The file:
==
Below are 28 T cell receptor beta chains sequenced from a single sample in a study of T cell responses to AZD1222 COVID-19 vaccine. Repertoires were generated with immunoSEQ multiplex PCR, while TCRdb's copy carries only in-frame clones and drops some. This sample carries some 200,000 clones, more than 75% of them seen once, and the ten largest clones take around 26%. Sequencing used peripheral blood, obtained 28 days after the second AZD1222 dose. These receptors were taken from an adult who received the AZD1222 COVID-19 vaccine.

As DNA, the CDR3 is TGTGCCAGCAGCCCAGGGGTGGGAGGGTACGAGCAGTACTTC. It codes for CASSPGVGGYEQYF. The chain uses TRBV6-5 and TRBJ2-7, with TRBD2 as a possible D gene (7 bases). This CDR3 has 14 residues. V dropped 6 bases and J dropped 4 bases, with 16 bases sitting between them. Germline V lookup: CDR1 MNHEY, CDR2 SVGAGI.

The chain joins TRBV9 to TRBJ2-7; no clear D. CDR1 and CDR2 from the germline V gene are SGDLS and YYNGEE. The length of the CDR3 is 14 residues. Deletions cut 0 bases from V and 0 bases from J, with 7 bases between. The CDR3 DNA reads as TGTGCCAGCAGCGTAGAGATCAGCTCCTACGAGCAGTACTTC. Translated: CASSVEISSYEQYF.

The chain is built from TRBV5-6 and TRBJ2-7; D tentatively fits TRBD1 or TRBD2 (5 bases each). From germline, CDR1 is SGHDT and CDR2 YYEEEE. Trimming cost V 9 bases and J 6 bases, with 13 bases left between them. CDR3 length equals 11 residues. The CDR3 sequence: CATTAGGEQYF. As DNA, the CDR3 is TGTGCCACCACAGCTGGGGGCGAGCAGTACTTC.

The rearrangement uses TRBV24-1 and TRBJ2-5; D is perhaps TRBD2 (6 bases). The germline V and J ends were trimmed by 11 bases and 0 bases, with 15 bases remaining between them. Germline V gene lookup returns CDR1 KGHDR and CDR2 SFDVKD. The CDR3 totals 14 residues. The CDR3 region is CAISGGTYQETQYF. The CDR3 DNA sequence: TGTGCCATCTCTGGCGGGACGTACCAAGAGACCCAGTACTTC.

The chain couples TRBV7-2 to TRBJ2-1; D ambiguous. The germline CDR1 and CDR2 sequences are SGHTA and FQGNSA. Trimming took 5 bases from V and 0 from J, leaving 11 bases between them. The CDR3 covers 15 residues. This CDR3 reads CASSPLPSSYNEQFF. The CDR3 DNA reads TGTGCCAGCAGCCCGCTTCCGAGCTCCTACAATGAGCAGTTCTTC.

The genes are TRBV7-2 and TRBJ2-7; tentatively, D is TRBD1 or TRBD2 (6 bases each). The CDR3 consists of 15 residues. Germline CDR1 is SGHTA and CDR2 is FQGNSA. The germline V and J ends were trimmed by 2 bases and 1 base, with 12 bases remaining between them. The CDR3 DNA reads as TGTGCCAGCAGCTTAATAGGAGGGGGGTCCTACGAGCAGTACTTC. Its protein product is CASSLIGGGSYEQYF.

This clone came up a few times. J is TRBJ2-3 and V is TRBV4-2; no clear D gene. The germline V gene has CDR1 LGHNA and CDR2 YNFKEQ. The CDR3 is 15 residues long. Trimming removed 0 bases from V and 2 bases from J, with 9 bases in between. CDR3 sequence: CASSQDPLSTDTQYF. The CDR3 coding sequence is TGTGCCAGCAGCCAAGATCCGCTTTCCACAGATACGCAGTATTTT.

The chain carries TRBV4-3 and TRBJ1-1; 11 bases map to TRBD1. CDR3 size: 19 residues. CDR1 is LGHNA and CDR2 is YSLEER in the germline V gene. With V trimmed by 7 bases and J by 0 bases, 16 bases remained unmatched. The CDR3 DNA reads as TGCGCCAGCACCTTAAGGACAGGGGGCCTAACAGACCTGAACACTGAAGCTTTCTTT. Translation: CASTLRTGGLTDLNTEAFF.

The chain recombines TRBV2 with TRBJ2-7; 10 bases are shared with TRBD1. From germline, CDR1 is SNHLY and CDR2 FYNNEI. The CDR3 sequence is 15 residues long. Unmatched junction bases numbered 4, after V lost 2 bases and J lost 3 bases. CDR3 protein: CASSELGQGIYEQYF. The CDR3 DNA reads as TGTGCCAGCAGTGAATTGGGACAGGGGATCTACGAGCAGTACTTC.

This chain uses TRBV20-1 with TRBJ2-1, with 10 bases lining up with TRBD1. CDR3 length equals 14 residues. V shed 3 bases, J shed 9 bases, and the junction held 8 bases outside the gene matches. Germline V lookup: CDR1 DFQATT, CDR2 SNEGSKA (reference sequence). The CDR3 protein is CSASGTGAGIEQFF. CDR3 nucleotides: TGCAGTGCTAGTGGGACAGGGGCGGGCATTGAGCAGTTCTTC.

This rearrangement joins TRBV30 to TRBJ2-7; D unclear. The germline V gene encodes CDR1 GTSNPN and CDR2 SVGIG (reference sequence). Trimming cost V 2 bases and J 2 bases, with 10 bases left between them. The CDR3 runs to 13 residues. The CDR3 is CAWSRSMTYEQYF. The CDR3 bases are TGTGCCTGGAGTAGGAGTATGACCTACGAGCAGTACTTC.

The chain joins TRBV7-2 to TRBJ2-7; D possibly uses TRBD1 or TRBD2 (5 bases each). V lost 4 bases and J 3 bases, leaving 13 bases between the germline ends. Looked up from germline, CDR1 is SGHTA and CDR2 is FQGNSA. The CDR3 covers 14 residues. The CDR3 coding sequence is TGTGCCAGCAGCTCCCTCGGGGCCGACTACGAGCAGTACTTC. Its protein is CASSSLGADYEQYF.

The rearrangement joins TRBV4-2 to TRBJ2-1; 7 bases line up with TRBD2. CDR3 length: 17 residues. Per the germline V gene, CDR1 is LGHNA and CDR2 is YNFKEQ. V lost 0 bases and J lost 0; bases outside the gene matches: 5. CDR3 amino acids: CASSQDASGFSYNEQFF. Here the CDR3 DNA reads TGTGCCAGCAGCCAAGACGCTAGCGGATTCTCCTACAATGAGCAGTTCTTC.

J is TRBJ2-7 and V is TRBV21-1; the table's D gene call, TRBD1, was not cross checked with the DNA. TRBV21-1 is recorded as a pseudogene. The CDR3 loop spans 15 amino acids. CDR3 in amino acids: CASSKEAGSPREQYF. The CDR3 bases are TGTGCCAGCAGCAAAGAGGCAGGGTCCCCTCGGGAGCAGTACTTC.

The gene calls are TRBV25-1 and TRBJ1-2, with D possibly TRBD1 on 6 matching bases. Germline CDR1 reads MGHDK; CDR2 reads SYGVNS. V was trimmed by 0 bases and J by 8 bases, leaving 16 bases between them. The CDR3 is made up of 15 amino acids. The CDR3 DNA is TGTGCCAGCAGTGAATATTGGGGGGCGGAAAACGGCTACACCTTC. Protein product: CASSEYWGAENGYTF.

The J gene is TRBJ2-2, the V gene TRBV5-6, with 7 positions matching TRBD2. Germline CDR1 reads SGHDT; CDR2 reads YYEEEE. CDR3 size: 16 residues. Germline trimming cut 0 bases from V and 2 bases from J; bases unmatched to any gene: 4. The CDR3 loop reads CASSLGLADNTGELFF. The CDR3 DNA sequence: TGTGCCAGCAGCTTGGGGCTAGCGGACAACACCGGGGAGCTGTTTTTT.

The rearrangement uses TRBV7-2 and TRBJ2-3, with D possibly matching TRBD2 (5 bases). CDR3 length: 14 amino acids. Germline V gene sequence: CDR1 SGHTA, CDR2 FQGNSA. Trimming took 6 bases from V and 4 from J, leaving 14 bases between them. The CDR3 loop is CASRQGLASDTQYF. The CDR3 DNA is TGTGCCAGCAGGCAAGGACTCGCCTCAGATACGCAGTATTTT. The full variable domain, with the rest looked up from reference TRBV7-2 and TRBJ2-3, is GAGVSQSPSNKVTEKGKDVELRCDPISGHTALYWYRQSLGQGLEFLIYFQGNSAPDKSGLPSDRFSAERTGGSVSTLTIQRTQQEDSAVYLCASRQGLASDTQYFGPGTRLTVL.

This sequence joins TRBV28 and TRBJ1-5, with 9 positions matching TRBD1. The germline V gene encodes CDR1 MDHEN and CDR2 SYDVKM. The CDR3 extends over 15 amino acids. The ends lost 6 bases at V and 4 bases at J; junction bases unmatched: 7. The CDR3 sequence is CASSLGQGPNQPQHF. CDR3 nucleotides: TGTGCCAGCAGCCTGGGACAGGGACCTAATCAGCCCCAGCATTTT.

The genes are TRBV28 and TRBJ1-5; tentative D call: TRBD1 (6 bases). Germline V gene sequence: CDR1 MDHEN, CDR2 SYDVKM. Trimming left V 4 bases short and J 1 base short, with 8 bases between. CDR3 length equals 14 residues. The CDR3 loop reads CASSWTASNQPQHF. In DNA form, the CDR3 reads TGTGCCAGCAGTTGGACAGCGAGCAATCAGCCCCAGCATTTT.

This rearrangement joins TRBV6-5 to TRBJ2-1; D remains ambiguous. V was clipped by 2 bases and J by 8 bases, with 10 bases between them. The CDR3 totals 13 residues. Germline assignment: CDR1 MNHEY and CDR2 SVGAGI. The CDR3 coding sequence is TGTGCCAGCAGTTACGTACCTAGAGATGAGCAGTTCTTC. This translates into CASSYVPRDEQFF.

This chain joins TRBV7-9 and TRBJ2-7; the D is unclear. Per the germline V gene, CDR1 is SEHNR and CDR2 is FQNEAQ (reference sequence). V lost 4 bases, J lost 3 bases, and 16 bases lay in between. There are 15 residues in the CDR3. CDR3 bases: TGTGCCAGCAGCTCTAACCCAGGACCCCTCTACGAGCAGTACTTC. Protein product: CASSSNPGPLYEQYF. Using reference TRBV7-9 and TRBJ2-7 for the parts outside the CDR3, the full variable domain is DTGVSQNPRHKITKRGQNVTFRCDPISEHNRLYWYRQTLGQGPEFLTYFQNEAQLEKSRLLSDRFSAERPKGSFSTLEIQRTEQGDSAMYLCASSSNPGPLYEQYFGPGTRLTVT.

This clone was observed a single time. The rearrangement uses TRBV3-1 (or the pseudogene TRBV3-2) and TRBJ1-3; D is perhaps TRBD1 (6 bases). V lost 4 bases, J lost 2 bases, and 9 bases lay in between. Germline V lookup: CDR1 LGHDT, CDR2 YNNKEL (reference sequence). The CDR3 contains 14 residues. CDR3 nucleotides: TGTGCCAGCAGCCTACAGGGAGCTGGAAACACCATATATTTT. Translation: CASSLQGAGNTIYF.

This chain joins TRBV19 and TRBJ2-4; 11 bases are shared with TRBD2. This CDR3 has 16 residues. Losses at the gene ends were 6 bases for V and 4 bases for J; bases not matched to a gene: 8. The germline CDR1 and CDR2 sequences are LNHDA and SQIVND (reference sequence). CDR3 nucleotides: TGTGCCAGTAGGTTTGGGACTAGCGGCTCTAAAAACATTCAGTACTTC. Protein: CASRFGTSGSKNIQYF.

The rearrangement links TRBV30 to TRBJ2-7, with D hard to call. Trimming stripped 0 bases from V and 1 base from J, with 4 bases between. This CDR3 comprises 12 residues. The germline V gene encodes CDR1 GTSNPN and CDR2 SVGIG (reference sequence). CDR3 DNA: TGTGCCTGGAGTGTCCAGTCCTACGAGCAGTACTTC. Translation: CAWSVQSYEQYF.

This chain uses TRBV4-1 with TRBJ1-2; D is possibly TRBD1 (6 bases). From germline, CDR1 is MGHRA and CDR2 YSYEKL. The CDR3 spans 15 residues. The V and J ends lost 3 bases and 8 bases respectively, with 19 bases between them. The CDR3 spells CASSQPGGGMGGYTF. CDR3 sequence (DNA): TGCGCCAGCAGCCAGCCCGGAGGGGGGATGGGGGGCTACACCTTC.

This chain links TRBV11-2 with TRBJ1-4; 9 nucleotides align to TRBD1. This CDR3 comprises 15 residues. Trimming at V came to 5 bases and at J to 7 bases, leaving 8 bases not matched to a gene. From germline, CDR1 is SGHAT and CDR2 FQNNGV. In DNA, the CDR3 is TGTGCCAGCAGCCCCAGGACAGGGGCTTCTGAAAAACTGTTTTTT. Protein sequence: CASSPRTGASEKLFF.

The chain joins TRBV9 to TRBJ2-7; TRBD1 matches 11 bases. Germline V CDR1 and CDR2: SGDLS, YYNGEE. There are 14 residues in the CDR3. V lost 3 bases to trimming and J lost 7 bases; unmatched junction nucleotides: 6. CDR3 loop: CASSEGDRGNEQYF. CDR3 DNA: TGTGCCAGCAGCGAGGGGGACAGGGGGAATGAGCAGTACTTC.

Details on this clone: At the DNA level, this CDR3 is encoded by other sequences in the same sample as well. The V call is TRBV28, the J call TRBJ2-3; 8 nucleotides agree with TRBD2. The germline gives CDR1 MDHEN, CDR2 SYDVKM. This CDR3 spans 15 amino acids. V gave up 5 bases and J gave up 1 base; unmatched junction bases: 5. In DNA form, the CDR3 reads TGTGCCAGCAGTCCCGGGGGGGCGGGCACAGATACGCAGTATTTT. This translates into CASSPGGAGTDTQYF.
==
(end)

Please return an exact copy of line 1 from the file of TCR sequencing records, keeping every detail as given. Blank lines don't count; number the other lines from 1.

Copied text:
Below are 28 T cell receptor beta chains sequenced from a single sample in a study of T cell responses to AZD1222 COVID-19 vaccine. Repertoires were generated with immunoSEQ multiplex PCR, while TCRdb's copy carries only in-frame clones and drops some. This sample carries some 200,000 clones, more than 75% of them seen once, and the ten largest clones take around 26%. Sequencing used peripheral blood, obtained 28 days after the second AZD1222 dose. These receptors were taken from an adult who received the AZD1222 COVID-19 vaccine.